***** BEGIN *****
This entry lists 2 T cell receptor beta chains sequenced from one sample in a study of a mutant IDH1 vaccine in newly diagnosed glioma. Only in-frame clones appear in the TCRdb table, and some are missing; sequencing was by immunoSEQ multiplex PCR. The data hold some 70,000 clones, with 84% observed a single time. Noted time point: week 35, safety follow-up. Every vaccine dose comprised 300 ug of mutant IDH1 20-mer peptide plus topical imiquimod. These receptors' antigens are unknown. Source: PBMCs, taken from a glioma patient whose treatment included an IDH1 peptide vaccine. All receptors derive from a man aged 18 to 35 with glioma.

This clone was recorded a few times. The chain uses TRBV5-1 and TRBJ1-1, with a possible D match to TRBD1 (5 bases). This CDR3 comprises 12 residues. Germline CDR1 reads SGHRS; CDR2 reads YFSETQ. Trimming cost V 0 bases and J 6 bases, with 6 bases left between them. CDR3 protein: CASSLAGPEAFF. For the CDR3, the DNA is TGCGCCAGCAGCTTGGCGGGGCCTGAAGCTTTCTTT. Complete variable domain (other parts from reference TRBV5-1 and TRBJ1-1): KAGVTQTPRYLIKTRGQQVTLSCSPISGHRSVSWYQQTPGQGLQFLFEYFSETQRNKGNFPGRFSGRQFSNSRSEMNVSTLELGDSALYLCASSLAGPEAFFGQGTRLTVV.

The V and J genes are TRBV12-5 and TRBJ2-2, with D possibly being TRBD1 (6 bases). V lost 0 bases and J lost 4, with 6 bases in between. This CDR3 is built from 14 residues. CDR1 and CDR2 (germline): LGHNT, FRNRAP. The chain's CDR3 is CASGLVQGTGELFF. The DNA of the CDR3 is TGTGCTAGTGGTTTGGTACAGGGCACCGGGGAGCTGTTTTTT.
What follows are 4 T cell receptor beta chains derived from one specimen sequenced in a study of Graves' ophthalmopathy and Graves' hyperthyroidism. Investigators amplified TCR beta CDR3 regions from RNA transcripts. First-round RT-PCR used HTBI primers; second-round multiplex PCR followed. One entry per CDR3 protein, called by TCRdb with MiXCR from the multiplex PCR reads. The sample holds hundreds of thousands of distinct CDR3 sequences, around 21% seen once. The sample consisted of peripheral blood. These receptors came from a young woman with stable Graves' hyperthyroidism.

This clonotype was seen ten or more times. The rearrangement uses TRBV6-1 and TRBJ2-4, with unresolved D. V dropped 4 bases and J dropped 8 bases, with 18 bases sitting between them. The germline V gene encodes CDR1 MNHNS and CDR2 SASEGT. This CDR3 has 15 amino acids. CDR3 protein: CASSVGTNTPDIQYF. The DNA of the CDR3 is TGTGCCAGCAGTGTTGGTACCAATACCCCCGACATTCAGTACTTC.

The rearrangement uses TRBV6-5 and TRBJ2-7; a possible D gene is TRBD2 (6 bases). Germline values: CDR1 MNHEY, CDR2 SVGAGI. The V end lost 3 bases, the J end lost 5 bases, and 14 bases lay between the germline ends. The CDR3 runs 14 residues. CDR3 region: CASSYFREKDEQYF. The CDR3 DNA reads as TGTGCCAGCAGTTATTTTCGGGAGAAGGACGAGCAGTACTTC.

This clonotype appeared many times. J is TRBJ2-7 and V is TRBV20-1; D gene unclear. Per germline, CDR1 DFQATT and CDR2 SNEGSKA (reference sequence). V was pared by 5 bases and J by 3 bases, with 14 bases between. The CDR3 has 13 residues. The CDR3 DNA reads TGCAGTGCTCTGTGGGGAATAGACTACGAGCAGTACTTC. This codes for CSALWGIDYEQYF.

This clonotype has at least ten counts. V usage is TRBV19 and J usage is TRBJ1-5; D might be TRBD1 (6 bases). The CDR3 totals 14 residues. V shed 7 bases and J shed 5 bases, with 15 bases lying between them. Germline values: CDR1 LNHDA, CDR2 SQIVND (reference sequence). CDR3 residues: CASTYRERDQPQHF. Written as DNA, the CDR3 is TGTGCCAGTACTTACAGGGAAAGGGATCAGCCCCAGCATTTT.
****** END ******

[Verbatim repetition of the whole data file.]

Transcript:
This entry lists 2 T cell receptor beta chains sequenced from one sample in a study of a mutant IDH1 vaccine in newly diagnosed glioma. Only in-frame clones appear in the TCRdb table, and some are missing; sequencing was by immunoSEQ multiplex PCR. The data hold some 70,000 clones, with 84% observed a single time. Noted time point: week 35, safety follow-up. Every vaccine dose comprised 300 ug of mutant IDH1 20-mer peptide plus topical imiquimod. These receptors' antigens are unknown. Source: PBMCs, taken from a glioma patient whose treatment included an IDH1 peptide vaccine. All receptors derive from a man aged 18 to 35 with glioma.

This clone was recorded a few times. The chain uses TRBV5-1 and TRBJ1-1, with a possible D match to TRBD1 (5 bases). This CDR3 comprises 12 residues. Germline CDR1 reads SGHRS; CDR2 reads YFSETQ. Trimming cost V 0 bases and J 6 bases, with 6 bases left between them. CDR3 protein: CASSLAGPEAFF. For the CDR3, the DNA is TGCGCCAGCAGCTTGGCGGGGCCTGAAGCTTTCTTT. Complete variable domain (other parts from reference TRBV5-1 and TRBJ1-1): KAGVTQTPRYLIKTRGQQVTLSCSPISGHRSVSWYQQTPGQGLQFLFEYFSETQRNKGNFPGRFSGRQFSNSRSEMNVSTLELGDSALYLCASSLAGPEAFFGQGTRLTVV.

The V and J genes are TRBV12-5 and TRBJ2-2, with D possibly being TRBD1 (6 bases). V lost 0 bases and J lost 4, with 6 bases in between. This CDR3 is built from 14 residues. CDR1 and CDR2 (germline): LGHNT, FRNRAP. The chain's CDR3 is CASGLVQGTGELFF. The DNA of the CDR3 is TGTGCTAGTGGTTTGGTACAGGGCACCGGGGAGCTGTTTTTT.
What follows are 4 T cell receptor beta chains derived from one specimen sequenced in a study of Graves' ophthalmopathy and Graves' hyperthyroidism. Investigators amplified TCR beta CDR3 regions from RNA transcripts. First-round RT-PCR used HTBI primers; second-round multiplex PCR followed. One entry per CDR3 protein, called by TCRdb with MiXCR from the multiplex PCR reads. The sample holds hundreds of thousands of distinct CDR3 sequences, around 21% seen once. The sample consisted of peripheral blood. These receptors came from a young woman with stable Graves' hyperthyroidism.

This clonotype was seen ten or more times. The rearrangement uses TRBV6-1 and TRBJ2-4, with unresolved D. V dropped 4 bases and J dropped 8 bases, with 18 bases sitting between them. The germline V gene encodes CDR1 MNHNS and CDR2 SASEGT. This CDR3 has 15 amino acids. CDR3 protein: CASSVGTNTPDIQYF. The DNA of the CDR3 is TGTGCCAGCAGTGTTGGTACCAATACCCCCGACATTCAGTACTTC.

The rearrangement uses TRBV6-5 and TRBJ2-7; a possible D gene is TRBD2 (6 bases). Germline values: CDR1 MNHEY, CDR2 SVGAGI. The V end lost 3 bases, the J end lost 5 bases, and 14 bases lay between the germline ends. The CDR3 runs 14 residues. CDR3 region: CASSYFREKDEQYF. The CDR3 DNA reads as TGTGCCAGCAGTTATTTTCGGGAGAAGGACGAGCAGTACTTC.

This clonotype appeared many times. J is TRBJ2-7 and V is TRBV20-1; D gene unclear. Per germline, CDR1 DFQATT and CDR2 SNEGSKA (reference sequence). V was pared by 5 bases and J by 3 bases, with 14 bases between. The CDR3 has 13 residues. The CDR3 DNA reads TGCAGTGCTCTGTGGGGAATAGACTACGAGCAGTACTTC. This codes for CSALWGIDYEQYF.

This clonotype has at least ten counts. V usage is TRBV19 and J usage is TRBJ1-5; D might be TRBD1 (6 bases). The CDR3 totals 14 residues. V shed 7 bases and J shed 5 bases, with 15 bases lying between them. Germline values: CDR1 LNHDA, CDR2 SQIVND (reference sequence). CDR3 residues: CASTYRERDQPQHF. Written as DNA, the CDR3 is TGTGCCAGTACTTACAGGGAAAGGGATCAGCCCCAGCATTTT.